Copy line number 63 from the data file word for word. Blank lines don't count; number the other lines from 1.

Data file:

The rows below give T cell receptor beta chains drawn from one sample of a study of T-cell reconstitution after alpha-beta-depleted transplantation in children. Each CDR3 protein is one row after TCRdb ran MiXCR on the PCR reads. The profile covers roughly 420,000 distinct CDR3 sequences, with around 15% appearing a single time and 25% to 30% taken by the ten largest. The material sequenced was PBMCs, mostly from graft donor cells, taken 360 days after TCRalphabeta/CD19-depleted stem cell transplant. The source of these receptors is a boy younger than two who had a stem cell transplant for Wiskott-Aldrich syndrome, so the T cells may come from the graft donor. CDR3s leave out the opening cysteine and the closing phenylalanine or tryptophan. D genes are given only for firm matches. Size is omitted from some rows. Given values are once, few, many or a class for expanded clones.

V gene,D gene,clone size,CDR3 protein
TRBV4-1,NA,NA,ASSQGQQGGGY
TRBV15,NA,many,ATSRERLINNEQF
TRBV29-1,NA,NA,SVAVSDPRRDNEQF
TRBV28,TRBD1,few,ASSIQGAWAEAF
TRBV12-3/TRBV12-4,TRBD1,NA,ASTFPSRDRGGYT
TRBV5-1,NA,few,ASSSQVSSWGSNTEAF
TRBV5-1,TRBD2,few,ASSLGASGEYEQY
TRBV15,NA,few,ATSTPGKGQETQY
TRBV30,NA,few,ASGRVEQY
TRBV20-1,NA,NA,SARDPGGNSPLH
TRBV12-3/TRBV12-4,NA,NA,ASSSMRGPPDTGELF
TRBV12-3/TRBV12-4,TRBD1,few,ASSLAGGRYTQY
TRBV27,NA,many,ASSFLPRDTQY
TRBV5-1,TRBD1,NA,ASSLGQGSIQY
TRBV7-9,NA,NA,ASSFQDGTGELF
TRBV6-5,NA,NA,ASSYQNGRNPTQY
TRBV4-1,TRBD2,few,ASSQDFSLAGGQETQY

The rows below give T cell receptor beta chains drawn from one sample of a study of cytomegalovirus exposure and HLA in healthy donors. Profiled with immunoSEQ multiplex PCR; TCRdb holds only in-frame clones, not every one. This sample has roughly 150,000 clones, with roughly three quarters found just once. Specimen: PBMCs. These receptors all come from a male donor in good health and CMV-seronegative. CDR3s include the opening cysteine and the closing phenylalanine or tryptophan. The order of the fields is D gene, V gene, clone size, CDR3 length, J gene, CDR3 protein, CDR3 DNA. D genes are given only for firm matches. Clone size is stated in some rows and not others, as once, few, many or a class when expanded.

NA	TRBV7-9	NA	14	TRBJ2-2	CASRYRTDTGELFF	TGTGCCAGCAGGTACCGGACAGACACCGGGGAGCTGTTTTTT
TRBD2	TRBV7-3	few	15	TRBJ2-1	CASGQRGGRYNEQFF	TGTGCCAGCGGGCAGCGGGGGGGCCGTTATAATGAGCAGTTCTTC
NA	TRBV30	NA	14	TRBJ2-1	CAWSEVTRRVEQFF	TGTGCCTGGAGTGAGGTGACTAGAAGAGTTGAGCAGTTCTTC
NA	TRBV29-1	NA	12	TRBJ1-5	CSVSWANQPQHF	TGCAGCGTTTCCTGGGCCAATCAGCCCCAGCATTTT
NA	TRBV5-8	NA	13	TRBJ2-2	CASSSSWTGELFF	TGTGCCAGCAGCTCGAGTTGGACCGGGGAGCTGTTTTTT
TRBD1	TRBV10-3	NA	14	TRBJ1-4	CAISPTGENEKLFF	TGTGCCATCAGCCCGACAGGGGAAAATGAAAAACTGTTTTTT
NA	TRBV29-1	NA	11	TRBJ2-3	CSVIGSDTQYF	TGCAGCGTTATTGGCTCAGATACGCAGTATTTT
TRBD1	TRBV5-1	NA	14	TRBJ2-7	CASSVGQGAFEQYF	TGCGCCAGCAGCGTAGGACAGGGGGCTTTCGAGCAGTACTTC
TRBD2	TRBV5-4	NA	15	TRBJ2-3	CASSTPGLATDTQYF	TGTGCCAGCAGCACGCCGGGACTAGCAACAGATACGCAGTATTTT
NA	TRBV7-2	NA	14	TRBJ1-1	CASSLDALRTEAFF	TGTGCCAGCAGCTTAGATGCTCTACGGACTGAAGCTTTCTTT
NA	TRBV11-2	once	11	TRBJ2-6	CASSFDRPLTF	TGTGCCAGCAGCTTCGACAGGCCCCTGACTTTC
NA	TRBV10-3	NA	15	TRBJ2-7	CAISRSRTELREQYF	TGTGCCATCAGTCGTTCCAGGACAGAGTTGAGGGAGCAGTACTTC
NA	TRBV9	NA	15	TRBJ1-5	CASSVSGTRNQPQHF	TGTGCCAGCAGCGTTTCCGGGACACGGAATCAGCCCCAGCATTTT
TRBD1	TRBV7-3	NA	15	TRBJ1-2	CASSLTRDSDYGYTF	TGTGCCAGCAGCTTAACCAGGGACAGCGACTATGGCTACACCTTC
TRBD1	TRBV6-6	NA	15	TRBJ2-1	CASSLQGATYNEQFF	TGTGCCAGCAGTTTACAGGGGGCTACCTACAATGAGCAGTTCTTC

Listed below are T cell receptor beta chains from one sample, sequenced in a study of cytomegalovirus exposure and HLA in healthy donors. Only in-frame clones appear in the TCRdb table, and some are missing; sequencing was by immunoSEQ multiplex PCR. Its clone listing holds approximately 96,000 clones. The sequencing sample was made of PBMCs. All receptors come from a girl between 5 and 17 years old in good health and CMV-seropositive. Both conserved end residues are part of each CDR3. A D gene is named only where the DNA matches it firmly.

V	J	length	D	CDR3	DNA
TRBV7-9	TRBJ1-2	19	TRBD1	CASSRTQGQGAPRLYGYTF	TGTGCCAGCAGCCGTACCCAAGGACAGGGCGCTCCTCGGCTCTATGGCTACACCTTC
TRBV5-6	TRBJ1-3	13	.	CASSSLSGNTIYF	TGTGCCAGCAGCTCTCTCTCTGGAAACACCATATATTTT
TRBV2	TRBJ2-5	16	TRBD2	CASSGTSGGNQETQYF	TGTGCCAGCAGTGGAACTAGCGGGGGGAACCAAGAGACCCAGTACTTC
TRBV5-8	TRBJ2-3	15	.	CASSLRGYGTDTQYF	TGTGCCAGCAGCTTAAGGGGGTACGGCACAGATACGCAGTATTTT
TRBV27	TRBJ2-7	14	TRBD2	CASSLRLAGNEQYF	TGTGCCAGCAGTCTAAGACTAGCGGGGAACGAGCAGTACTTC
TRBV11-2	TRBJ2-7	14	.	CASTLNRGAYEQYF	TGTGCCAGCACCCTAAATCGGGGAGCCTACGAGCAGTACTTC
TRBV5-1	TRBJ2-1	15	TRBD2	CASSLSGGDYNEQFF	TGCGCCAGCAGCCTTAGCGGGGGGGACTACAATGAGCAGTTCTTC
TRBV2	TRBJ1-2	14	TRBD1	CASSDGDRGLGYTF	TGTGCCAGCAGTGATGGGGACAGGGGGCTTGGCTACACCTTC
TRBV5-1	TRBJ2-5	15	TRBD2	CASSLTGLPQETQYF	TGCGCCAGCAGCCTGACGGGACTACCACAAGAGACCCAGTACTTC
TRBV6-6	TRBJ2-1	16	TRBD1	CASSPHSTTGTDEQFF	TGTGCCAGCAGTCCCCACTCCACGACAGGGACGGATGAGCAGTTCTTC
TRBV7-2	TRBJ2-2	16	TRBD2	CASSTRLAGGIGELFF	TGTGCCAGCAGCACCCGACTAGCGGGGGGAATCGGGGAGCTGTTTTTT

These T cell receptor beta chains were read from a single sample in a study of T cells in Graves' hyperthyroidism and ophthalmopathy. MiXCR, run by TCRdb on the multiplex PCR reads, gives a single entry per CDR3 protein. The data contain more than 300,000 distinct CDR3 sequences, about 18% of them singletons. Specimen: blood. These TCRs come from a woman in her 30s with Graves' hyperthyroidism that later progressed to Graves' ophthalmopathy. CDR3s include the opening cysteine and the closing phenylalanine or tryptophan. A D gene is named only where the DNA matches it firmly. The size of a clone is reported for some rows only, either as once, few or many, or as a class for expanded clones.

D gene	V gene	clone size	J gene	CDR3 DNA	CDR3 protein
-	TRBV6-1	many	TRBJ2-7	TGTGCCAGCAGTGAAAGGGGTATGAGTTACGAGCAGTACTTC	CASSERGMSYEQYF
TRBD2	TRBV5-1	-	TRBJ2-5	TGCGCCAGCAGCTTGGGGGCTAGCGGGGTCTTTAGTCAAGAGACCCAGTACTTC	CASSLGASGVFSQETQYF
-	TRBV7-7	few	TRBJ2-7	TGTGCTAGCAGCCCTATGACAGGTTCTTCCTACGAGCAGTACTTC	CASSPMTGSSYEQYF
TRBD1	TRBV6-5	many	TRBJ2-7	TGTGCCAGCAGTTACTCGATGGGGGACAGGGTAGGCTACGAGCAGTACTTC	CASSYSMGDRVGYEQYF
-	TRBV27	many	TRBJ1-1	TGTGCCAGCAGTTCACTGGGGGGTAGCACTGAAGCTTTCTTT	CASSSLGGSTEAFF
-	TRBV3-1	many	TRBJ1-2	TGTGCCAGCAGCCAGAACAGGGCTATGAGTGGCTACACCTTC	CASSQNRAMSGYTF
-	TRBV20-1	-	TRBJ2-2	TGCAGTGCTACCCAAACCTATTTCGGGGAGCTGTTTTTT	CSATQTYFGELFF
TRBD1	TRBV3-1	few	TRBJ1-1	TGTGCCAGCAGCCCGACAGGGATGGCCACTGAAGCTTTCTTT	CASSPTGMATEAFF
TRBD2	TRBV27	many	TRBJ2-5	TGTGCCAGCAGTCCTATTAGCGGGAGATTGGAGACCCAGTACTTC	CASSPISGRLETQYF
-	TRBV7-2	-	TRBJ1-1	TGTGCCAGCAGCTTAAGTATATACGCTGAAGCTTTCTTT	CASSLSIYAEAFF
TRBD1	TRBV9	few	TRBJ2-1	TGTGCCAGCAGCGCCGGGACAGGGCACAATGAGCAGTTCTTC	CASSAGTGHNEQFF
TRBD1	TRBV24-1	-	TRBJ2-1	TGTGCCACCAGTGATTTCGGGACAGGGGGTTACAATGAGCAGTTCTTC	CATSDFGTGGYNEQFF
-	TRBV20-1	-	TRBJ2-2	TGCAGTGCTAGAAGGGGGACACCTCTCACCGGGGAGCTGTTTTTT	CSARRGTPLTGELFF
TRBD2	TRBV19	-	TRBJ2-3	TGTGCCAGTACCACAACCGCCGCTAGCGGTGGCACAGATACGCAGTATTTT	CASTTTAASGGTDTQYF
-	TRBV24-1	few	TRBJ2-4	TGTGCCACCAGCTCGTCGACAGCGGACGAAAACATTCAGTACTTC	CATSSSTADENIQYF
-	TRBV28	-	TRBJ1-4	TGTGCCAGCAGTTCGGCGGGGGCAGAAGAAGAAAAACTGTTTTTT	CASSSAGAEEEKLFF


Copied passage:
-	TRBV20-1	-	TRBJ2-2	TGCAGTGCTAGAAGGGGGACACCTCTCACCGGGGAGCTGTTTTTT	CSARRGTPLTGELFF